Socio-technical Complexity in Digital Platforms: The Revelatory Case of Helix Nebula: The Science Cloud
- 5.3k Downloads
Situation faced: The digitalization case reported here refers to the digital platform Helix Nebula—The Science Cloud. Early after the go-live in 2014, Helix Nebula aimed to compete with leading digital platforms such as those of Microsoft and Alphabet. To this end, Helix Nebula extended its scale and scope of inter-organizational collaboration toward a digital ecosystem. In effect, four leading European information technology (IT) providers started cooperating with partners over a shared digital platform to deliver cloud services to client organizations. Value-destroying high levels of socio-technical complexity resulted. This complexity increasingly inhibited the digital platform Helix Nebula from thriving and growing.
Action taken: Helix Nebula implemented four consecutive and interrelated actions to counteract complexity. First, it modelled its digital ecosystem entailing platform owners, partners, clients, and subcontractors. Second, it agreed on a shared understanding of socio-technical complexity comprising four constituents: structural organizational, dynamic organizational, structural IT, and dynamic IT complexity. Third, it identified manifestations of these constituents in its digital ecosystem. Fourth, it took according countermeasures to reduce these manifestations. While two countermeasures (orchestration and standardization) reflect the need of maintaining organizational and technological integrity, the other two (autonomization and modularization) reflect the need of maintaining organizational and technological elasticity in digital ecosystems.
Results achieved: Helix Nebula has reduced its digital ecosystem’s socio-technical complexity to value-adding levels. This reduction contributed to realizing three interrelated improvements. First, Helix Nebula has scaled more effectively from initially 10 partners to currently 40. Second, partly owing to reduced socio-technical complexity, Helix Nebula has improved its efforts in co-creating value through more effectively exchanging, adding, and even synergistically integrating resources. Third, in implementing the countermeasures against socio-technical complexity, Helix Nebula has developed four capabilities for facilitating a thriving digital platform. These capabilities deal with the intricacies of digital ecosystems that substantially complicate digital platforms’ state of continued existence.
Lessons learned: First, facing considerable challenges in analyzing its evolving digital ecosystem, capturing all dimensions and characteristics of socio-technical complexity in digital platforms proved intricate. In effect, Helix Nebula managers have favored the parsimonious and succinct framework presented in this work conversely. Second, Helix Nebula managers adopt an ambidextrous approach to reducing complexity. That is, successful digital platforms balance (i) top-down, central control imposed by platform owners and (ii) bottom-up, decentral generativity imposed by platform partners, clients, and subcontractors. Third, complexity in digital platforms can pose both good effects (enabling, rewarding, value-adding, required, desirable) and bad effects (constraining, unrewarding, value-destroying, unrequired, undesirable).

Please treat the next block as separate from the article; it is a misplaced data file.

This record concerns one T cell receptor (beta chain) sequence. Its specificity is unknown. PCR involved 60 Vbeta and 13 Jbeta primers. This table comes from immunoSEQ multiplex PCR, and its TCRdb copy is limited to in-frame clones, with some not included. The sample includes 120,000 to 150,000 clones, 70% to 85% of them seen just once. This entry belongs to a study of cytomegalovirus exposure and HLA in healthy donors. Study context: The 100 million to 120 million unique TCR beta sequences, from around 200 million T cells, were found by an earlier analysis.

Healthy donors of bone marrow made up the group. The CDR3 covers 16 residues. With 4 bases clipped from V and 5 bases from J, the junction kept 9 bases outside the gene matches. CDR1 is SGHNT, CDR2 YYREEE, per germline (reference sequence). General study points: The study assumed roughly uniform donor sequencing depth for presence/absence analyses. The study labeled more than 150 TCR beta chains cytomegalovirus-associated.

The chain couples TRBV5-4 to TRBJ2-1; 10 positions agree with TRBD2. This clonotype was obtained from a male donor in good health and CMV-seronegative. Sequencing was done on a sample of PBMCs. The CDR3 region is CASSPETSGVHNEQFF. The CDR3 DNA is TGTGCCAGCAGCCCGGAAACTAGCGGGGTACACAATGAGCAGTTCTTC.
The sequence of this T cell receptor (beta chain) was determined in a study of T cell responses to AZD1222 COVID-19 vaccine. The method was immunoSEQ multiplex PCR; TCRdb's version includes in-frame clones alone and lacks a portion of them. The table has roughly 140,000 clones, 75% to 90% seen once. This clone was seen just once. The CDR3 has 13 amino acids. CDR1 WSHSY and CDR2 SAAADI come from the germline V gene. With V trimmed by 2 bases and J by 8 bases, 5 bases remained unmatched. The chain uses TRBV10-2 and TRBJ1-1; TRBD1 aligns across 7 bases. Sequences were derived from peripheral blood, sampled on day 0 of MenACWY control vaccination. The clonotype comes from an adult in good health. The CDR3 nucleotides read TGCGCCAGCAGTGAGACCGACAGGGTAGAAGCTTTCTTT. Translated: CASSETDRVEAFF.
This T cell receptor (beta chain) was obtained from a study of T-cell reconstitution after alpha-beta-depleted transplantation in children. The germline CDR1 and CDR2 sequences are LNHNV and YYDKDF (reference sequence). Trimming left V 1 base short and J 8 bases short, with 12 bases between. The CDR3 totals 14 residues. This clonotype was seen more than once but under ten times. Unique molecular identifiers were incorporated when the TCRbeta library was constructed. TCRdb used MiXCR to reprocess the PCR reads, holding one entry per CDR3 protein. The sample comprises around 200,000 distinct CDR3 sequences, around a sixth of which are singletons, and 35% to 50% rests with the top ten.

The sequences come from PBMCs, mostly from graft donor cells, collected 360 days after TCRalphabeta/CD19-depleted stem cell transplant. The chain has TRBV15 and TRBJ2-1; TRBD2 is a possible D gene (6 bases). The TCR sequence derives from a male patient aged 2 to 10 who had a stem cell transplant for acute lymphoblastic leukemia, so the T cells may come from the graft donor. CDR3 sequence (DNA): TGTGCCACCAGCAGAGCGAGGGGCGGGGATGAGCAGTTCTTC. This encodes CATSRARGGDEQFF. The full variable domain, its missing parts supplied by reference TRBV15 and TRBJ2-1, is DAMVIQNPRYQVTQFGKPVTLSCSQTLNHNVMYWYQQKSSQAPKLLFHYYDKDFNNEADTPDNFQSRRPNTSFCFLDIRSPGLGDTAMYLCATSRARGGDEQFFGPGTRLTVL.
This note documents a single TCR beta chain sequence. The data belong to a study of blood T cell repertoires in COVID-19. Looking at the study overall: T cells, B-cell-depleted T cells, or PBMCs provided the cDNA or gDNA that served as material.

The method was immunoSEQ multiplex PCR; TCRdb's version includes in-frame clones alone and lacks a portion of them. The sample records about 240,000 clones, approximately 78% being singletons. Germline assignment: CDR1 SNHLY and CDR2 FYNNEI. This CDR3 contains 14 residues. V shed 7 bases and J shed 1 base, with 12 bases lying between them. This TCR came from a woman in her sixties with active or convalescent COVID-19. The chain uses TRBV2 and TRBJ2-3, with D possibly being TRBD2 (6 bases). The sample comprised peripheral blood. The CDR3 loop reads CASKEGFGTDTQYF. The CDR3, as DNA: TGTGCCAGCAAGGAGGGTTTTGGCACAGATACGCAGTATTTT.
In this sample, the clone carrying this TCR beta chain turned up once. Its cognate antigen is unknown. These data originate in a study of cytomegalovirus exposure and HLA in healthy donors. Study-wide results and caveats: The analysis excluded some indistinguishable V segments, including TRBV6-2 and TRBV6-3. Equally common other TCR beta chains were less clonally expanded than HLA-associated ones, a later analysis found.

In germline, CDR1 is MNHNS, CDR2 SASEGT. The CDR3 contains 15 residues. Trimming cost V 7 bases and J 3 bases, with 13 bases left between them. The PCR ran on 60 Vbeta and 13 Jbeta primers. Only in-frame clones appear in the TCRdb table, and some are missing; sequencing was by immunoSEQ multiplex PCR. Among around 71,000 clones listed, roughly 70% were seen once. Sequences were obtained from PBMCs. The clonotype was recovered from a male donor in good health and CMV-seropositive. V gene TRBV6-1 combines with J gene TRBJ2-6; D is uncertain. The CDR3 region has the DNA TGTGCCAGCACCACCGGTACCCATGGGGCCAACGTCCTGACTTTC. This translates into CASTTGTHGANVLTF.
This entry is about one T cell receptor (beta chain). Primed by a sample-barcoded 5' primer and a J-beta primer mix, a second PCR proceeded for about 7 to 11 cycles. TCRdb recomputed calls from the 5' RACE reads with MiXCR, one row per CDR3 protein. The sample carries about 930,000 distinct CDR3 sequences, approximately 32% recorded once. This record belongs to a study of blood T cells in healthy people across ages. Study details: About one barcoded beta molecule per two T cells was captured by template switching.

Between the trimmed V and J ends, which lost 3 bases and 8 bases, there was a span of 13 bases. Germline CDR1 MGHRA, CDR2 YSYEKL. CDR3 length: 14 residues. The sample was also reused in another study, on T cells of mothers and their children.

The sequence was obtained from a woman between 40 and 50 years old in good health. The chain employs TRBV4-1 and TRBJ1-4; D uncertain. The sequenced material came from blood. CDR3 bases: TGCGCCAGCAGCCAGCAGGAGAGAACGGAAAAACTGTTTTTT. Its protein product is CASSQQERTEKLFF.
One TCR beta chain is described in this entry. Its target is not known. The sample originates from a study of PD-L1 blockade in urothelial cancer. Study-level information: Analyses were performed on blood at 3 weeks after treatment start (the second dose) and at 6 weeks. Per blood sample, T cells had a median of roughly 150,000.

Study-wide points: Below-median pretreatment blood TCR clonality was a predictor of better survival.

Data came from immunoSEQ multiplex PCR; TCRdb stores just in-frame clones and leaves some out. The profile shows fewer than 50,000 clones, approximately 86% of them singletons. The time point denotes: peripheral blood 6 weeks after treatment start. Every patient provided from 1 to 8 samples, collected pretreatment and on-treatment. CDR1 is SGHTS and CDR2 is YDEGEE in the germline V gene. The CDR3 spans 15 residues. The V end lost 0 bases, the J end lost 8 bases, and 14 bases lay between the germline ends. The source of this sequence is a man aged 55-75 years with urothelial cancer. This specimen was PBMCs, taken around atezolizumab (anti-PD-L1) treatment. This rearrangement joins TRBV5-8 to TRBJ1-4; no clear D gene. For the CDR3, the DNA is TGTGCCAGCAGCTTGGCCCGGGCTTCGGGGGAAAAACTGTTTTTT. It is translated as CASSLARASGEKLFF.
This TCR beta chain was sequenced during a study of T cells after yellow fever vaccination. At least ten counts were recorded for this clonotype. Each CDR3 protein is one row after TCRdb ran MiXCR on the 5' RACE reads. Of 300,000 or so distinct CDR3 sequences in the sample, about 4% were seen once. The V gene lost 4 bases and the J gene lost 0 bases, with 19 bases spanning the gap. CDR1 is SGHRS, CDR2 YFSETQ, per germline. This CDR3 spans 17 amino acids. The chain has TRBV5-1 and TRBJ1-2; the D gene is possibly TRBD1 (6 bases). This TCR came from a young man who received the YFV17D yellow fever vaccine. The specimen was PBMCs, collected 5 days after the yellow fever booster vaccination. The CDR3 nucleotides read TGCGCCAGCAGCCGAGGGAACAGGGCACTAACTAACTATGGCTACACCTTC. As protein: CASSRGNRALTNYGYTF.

KeywordsHelix Nebula Socio-technical Complexity Scientific Cloud Digital Ecosystems Platform Owner
This work has been supported by the Swiss National Science Foundation (SNSF).
- Briegleb V (2017) End of life: Windows Phone ist offiziell tot. Heise Online. https://www.heise.de/ho/meldung/End-of-Life-Windows-Phone-ist-offiziell-tot-3769434.html. Accessed 24 Nov 2017
- Ceccagnoli M, Forman C, Huang P, Wu DJ (2012) Cocreation of value in a platform ecosystem: the case of enterprise software. MIS Q 36:263–290Google Scholar
- Das TK, Teng B-S (2000) A resource-based theory of strategic alliances. J Manage 26:31–62Google Scholar
- Gartner (2017) Gartner says worldwide sales of smartphones grew 9 percent in first quarter of 2017. https://www.gartner.com/newsroom/id/3725117. Accessed 24 Nov 2017
- Grant RM (1999) Prospering in dynamically-competitive environments: organizational capability as knowledge integration. In: Knowledge and strategy. Elsevier, pp 133–153Google Scholar
- Han K, Oh W, Im KS et al (2012) Value Cocreation and wealth spillover in open innovation alliances. MIS Q 36:291–316Google Scholar
- Huntgeburth J, Blaschke M, Hauff S (2015) Exploring value co-creation in cloud computing platform ecosystems: a revelatory case study. In: Proceedings of the twenty-third European conference on information systems (ECIS). MünsterGoogle Scholar
- Iansiti M, Levien R (2004) The keystone advantage: what the new dynamics of business ecosystems mean for strategy, innovation, and sustainability. Harvard Business Press, BostonGoogle Scholar
- Leimeister S, Böhm M, Riedl C, Krcmar H (2010) The business perspective of cloud computing: actors, roles and value networks. In: Proceedings of the 18th European conference on information systems. PretoriaGoogle Scholar
- Statista (2017) Most valuable companies in the world 2017. Statista. https://www.statista.com/statistics/263264/top-companies-in-the-world-by-market-value/. Accessed 22 Nov 2017